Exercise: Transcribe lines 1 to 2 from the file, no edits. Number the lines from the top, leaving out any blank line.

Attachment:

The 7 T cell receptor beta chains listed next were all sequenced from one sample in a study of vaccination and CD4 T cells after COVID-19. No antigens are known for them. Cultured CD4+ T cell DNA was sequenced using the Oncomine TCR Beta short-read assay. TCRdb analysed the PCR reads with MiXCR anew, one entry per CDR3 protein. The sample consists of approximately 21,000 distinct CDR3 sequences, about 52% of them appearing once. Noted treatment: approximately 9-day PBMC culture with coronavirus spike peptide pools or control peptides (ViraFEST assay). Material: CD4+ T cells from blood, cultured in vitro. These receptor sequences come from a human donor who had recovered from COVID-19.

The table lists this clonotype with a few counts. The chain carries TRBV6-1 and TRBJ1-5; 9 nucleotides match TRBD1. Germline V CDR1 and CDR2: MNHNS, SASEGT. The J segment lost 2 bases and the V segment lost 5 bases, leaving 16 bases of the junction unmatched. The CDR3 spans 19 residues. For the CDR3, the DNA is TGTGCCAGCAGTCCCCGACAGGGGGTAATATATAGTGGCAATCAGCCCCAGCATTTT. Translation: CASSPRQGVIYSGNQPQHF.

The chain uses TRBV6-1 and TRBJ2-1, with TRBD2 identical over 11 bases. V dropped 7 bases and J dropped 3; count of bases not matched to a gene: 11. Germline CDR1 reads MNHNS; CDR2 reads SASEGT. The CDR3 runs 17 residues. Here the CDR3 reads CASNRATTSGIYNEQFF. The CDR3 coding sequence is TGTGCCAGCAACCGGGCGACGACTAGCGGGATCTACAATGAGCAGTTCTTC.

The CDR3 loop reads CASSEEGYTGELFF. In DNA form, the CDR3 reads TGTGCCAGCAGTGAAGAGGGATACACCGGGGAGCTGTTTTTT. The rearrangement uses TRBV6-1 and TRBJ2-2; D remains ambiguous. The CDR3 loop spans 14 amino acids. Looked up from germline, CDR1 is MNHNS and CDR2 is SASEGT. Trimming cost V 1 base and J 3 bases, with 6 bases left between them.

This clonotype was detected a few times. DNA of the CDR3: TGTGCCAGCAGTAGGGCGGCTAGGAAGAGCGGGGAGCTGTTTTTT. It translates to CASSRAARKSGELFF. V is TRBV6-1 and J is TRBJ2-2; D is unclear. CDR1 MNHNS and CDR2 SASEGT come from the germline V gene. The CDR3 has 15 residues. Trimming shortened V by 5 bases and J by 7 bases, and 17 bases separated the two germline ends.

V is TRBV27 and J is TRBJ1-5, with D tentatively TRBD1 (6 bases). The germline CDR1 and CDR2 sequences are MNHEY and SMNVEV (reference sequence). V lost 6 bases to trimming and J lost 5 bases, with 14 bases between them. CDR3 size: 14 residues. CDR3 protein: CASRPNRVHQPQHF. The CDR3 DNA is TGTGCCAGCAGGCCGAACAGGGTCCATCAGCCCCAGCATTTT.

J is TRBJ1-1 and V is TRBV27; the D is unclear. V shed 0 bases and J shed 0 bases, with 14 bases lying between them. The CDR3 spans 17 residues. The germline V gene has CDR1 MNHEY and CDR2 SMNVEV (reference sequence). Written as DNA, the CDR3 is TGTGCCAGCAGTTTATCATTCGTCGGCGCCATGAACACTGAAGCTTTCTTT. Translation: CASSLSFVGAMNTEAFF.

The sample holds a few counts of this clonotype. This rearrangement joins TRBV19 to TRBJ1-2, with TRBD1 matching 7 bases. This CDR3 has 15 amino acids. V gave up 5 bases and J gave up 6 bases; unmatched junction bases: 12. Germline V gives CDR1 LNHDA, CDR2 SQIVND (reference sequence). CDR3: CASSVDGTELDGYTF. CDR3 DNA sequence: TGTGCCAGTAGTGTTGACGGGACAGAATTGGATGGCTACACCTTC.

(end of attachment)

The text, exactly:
The 7 T cell receptor beta chains listed next were all sequenced from one sample in a study of vaccination and CD4 T cells after COVID-19. No antigens are known for them. Cultured CD4+ T cell DNA was sequenced using the Oncomine TCR Beta short-read assay. TCRdb analysed the PCR reads with MiXCR anew, one entry per CDR3 protein. The sample consists of approximately 21,000 distinct CDR3 sequences, about 52% of them appearing once. Noted treatment: approximately 9-day PBMC culture with coronavirus spike peptide pools or control peptides (ViraFEST assay). Material: CD4+ T cells from blood, cultured in vitro. These receptor sequences come from a human donor who had recovered from COVID-19.

The table lists this clonotype with a few counts. The chain carries TRBV6-1 and TRBJ1-5; 9 nucleotides match TRBD1. Germline V CDR1 and CDR2: MNHNS, SASEGT. The J segment lost 2 bases and the V segment lost 5 bases, leaving 16 bases of the junction unmatched. The CDR3 spans 19 residues. For the CDR3, the DNA is TGTGCCAGCAGTCCCCGACAGGGGGTAATATATAGTGGCAATCAGCCCCAGCATTTT. Translation: CASSPRQGVIYSGNQPQHF.